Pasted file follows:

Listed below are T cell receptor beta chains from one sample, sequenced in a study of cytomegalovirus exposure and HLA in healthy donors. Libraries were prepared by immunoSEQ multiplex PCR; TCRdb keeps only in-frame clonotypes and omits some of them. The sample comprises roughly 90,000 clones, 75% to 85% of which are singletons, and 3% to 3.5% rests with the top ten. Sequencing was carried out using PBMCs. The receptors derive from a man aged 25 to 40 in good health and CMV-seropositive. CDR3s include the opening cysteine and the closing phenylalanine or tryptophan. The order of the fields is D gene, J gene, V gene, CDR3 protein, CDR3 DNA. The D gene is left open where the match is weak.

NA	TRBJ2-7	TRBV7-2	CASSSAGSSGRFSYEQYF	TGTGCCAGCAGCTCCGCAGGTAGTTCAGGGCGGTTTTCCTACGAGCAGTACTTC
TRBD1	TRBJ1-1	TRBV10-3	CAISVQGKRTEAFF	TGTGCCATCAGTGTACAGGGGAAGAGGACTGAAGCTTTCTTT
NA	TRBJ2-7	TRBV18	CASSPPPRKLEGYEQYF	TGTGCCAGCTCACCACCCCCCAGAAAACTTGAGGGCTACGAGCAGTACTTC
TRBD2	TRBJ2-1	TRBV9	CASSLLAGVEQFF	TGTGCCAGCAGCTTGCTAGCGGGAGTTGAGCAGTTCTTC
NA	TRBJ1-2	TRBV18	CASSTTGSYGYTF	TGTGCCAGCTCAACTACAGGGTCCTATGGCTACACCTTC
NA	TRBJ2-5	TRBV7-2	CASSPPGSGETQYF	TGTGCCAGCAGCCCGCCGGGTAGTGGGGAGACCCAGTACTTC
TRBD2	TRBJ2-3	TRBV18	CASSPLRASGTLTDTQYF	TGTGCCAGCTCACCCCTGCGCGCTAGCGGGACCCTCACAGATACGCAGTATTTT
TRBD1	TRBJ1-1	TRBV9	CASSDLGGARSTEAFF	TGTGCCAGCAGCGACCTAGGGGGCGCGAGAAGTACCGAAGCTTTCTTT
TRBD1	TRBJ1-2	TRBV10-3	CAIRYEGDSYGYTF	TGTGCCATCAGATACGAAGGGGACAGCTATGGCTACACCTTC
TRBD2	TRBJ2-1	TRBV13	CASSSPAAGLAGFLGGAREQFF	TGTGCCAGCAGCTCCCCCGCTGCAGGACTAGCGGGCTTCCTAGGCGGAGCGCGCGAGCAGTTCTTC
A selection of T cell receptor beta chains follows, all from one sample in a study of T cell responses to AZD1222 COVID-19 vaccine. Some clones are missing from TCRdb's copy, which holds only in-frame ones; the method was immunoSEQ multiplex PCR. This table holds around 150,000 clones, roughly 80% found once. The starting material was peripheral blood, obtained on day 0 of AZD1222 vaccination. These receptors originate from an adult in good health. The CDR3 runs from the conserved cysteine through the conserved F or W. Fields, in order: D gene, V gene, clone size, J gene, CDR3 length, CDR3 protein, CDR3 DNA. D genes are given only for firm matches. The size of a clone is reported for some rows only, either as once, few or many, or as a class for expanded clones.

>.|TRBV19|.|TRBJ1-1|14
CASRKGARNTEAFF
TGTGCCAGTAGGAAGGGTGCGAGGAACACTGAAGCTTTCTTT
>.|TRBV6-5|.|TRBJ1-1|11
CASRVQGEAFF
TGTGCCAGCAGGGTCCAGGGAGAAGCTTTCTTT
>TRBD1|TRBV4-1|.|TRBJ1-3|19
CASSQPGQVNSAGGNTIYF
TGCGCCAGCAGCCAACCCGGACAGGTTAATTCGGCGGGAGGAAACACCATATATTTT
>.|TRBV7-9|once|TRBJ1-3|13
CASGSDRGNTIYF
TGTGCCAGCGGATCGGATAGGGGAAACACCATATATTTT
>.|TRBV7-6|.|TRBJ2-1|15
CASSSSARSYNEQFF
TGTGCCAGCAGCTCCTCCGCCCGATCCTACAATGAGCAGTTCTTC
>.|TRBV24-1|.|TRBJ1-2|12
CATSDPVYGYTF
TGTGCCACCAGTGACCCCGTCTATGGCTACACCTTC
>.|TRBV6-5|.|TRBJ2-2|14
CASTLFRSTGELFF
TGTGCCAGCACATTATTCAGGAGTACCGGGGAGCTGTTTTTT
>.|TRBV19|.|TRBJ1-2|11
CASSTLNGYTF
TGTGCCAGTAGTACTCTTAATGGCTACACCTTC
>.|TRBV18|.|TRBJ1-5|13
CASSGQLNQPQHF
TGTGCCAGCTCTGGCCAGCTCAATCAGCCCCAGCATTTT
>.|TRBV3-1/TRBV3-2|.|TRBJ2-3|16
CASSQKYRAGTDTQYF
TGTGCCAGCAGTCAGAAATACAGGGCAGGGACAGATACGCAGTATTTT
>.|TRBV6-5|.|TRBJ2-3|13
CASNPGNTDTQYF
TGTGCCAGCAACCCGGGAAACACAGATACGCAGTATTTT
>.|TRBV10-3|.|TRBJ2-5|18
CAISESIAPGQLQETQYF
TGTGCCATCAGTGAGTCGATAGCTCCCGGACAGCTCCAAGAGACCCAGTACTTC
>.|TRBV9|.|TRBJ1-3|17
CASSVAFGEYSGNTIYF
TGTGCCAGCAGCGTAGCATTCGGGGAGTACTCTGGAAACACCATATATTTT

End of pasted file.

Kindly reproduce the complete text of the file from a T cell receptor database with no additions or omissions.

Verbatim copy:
Listed below are T cell receptor beta chains from one sample, sequenced in a study of cytomegalovirus exposure and HLA in healthy donors. Libraries were prepared by immunoSEQ multiplex PCR; TCRdb keeps only in-frame clonotypes and omits some of them. The sample comprises roughly 90,000 clones, 75% to 85% of which are singletons, and 3% to 3.5% rests with the top ten. Sequencing was carried out using PBMCs. The receptors derive from a man aged 25 to 40 in good health and CMV-seropositive. CDR3s include the opening cysteine and the closing phenylalanine or tryptophan. The order of the fields is D gene, J gene, V gene, CDR3 protein, CDR3 DNA. The D gene is left open where the match is weak.

NA	TRBJ2-7	TRBV7-2	CASSSAGSSGRFSYEQYF	TGTGCCAGCAGCTCCGCAGGTAGTTCAGGGCGGTTTTCCTACGAGCAGTACTTC
TRBD1	TRBJ1-1	TRBV10-3	CAISVQGKRTEAFF	TGTGCCATCAGTGTACAGGGGAAGAGGACTGAAGCTTTCTTT
NA	TRBJ2-7	TRBV18	CASSPPPRKLEGYEQYF	TGTGCCAGCTCACCACCCCCCAGAAAACTTGAGGGCTACGAGCAGTACTTC
TRBD2	TRBJ2-1	TRBV9	CASSLLAGVEQFF	TGTGCCAGCAGCTTGCTAGCGGGAGTTGAGCAGTTCTTC
NA	TRBJ1-2	TRBV18	CASSTTGSYGYTF	TGTGCCAGCTCAACTACAGGGTCCTATGGCTACACCTTC
NA	TRBJ2-5	TRBV7-2	CASSPPGSGETQYF	TGTGCCAGCAGCCCGCCGGGTAGTGGGGAGACCCAGTACTTC
TRBD2	TRBJ2-3	TRBV18	CASSPLRASGTLTDTQYF	TGTGCCAGCTCACCCCTGCGCGCTAGCGGGACCCTCACAGATACGCAGTATTTT
TRBD1	TRBJ1-1	TRBV9	CASSDLGGARSTEAFF	TGTGCCAGCAGCGACCTAGGGGGCGCGAGAAGTACCGAAGCTTTCTTT
TRBD1	TRBJ1-2	TRBV10-3	CAIRYEGDSYGYTF	TGTGCCATCAGATACGAAGGGGACAGCTATGGCTACACCTTC
TRBD2	TRBJ2-1	TRBV13	CASSSPAAGLAGFLGGAREQFF	TGTGCCAGCAGCTCCCCCGCTGCAGGACTAGCGGGCTTCCTAGGCGGAGCGCGCGAGCAGTTCTTC
A selection of T cell receptor beta chains follows, all from one sample in a study of T cell responses to AZD1222 COVID-19 vaccine. Some clones are missing from TCRdb's copy, which holds only in-frame ones; the method was immunoSEQ multiplex PCR. This table holds around 150,000 clones, roughly 80% found once. The starting material was peripheral blood, obtained on day 0 of AZD1222 vaccination. These receptors originate from an adult in good health. The CDR3 runs from the conserved cysteine through the conserved F or W. Fields, in order: D gene, V gene, clone size, J gene, CDR3 length, CDR3 protein, CDR3 DNA. D genes are given only for firm matches. The size of a clone is reported for some rows only, either as once, few or many, or as a class for expanded clones.

>.|TRBV19|.|TRBJ1-1|14
CASRKGARNTEAFF
TGTGCCAGTAGGAAGGGTGCGAGGAACACTGAAGCTTTCTTT
>.|TRBV6-5|.|TRBJ1-1|11
CASRVQGEAFF
TGTGCCAGCAGGGTCCAGGGAGAAGCTTTCTTT
>TRBD1|TRBV4-1|.|TRBJ1-3|19
CASSQPGQVNSAGGNTIYF
TGCGCCAGCAGCCAACCCGGACAGGTTAATTCGGCGGGAGGAAACACCATATATTTT
>.|TRBV7-9|once|TRBJ1-3|13
CASGSDRGNTIYF
TGTGCCAGCGGATCGGATAGGGGAAACACCATATATTTT
>.|TRBV7-6|.|TRBJ2-1|15
CASSSSARSYNEQFF
TGTGCCAGCAGCTCCTCCGCCCGATCCTACAATGAGCAGTTCTTC
>.|TRBV24-1|.|TRBJ1-2|12
CATSDPVYGYTF
TGTGCCACCAGTGACCCCGTCTATGGCTACACCTTC
>.|TRBV6-5|.|TRBJ2-2|14
CASTLFRSTGELFF
TGTGCCAGCACATTATTCAGGAGTACCGGGGAGCTGTTTTTT
>.|TRBV19|.|TRBJ1-2|11
CASSTLNGYTF
TGTGCCAGTAGTACTCTTAATGGCTACACCTTC
>.|TRBV18|.|TRBJ1-5|13
CASSGQLNQPQHF
TGTGCCAGCTCTGGCCAGCTCAATCAGCCCCAGCATTTT
>.|TRBV3-1/TRBV3-2|.|TRBJ2-3|16
CASSQKYRAGTDTQYF
TGTGCCAGCAGTCAGAAATACAGGGCAGGGACAGATACGCAGTATTTT
>.|TRBV6-5|.|TRBJ2-3|13
CASNPGNTDTQYF
TGTGCCAGCAACCCGGGAAACACAGATACGCAGTATTTT
>.|TRBV10-3|.|TRBJ2-5|18
CAISESIAPGQLQETQYF
TGTGCCATCAGTGAGTCGATAGCTCCCGGACAGCTCCAAGAGACCCAGTACTTC
>.|TRBV9|.|TRBJ1-3|17
CASSVAFGEYSGNTIYF
TGTGCCAGCAGCGTAGCATTCGGGGAGTACTCTGGAAACACCATATATTTT